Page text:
On April 1, 1896, a group of eight Dutch coal wholesalers, some of which had been entrepreneurs and traders since the 18th century, founded the Steenkolen Handels-Vereeniging (SHV) in Utrecht, The Netherlands.
By 1904, SHV had acquired exclusivity in the Netherlands for trading in German coal from the Westfalen area. SHV innovated the coal industry by building the first mechanical coal transporter as well as an elevator coal transporter with a -for 1907 revolutionary- capacity of 300 tons of coal per hour. SHV was and remained for many years a frontrunner in the development and modernisation of the Rotterdam harbour. SHV was the first company to use onshore bridges for loading and unloading coal. In 1913 the head office of SHV moved to its current location in Utrecht. SHV also had offices in Amsterdam and Rotterdam.
In 1917 the NEMOS (N.V. Nederlandsche Maatschappij tot Ontginning van de Steenkolenvelden) was established to exploit the German anthracite mine “Sophia Jacoba”. The majority of shares belonged to “Administratiekantoor Unitas”, a company which was founded some years earlier by SHV and which was active in what one would today call ’venture capital’. Unitas was involved in the founding of Hoogovens, Akzo and KLM. From 1924 SHV started exporting coal and soon the foreign sales formed an important part of the activities of the company.
The oil era introduced itself. Before World War I about 94% of the world’s ships’ tonnage was fuelled with coal; by 1939 this was only 48%. In line with the entrepreneurial character and trading spirit of the founders of SHV, the first oil bunker station of SHV was established. The depression in the fishing industry in The Netherlands led to a merger of three important shipping companies. “De Verenigde Exploitatiemij.” (VEM) was established with SHV as majority shareholder. SHV sold its first oil to this company for the benefit of the – recently launched – motor trawlers used for fishing.
After 1945 SHV’s Rhine-fleet used for transportation of coal was incorporated in its subsidiary NRV (N.V. Nederlandsche Rijnvaart Vereniging) at the time the biggest inland waterway shipping company in the world. In the 1950’s there was a clear switch from solid to liquid fuel. SHV purchased oil interests in Austria and Italy. The trade in all sorts of petroleum products, as well as the oil bunker business gained importance fast.
In 1956 the name “Trading”, which SHV used for its oil related activities, was changed into “PAM”. Under the brand name PAM, SHV supplied oil products, including lubricating oil, and owned a chain of gasoline stations in the Netherlands, Austria and West Germany. The sale of oil for heating homes and industrial purposes was started in the Netherlands as well as in Belgium, Luxembourg and Denmark by the Calpam organisation, in which SHV had a 50% interest. SHV also participated in the development of natural gas in the Netherlands in 1963 – the very beginning – through its subsidiary Dyas.
Continuing the entrepreneurial character and trading spirit of its founders, SHV in the late 1960’s, in order to enlarge its operating base and in response to the collapse of the coal market, entered a number of new markets: distribution of consumer goods, technical installation, building industry, ship trading and technical equipment trading. Initially these activities were concentrated in Western Europe. During the 1970’s SHV was one of the largest employers in the Netherlands and the first Dutch company with its own pension fund. Later, the activities were also spread geographically: in 1975 SHV acquired The David J. Joseph Company of Cincinnati, Ohio. This company, dating back to 1885, is today the largest scrap metal trader in the United States.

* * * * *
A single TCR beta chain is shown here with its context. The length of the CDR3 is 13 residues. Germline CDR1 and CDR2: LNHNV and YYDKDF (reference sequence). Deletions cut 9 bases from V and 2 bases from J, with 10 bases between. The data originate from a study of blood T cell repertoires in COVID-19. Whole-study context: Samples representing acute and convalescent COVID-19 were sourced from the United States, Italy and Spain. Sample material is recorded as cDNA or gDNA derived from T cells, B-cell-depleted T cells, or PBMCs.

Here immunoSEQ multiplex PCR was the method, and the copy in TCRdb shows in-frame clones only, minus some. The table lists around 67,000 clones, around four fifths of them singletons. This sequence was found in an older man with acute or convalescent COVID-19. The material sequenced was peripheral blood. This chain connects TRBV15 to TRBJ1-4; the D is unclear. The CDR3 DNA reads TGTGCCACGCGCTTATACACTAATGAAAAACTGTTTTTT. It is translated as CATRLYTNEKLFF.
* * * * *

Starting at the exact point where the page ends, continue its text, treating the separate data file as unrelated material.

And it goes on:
In 1968 SHV opened its first Makro self-service wholesale store in Amsterdam. Makro was soon expanded to other European countries. During the 1970’s and 1980’s SHV extended its Makro business to the Americas and Asia. Otto Reichelt in Germany was SHV’s most important food retailing company from 1970 to 1995. Of a smaller size were the Xenos and Kijkshop self-service stores in the Netherlands.
As from the 1980’s SHV re-focused itself on trading in energy and consumer goods. The LPG distribution activities and Makro stores were strengthened and expanded. LPG activities were started in various countries in South America and Asia.
SHV’s activities in technical equipment trading were mainly carried out by Geveke. Geveke’s electronics activities were included in Geveke Electronics. SHV also took over technical installation companies, which were integrated into the Group Technical Installation. GTI, Geveke and Geveke Electronics (now known as Getronics) became independent companies listed on the stock exchange in 1983.
SHV expanded its activities in the transport and handling of dry bulk goods. The main companies in which SHV participated in the Netherlands were EMO (Europees Massagoed Overslagbedrijf), EKOM, SNV and De Rietlanden. SHV also held an interest in the Rhine push towing company Europese Waterweg-Transporten (EWT) and the shipping company Van Nievelt, Goudriaan & Co., which maintained a liner service between Europe and South America.
In 1997 the Makro stores in Europe were sold. Since then SHV has continued to invest in her LPG companies worldwide and expanded Makro in South America. Several Makro activities in Asia were sold. Makro Thailand is growing further. The scrap metal processing activities of TSR were sold in 2006, followed by the David J. Joseph Company in 2008.
The group was further strengthened by NPM Capital, a private equity company, Mammoet, a specialist heavy-lifting and transport company and ERIKS, an industrial service provider. Also, the first steps have been made in renewable energy.
Although the face of SHV has changed over time, the entrepreneurial spirit that has shaped the company throughout the years still flourishes today.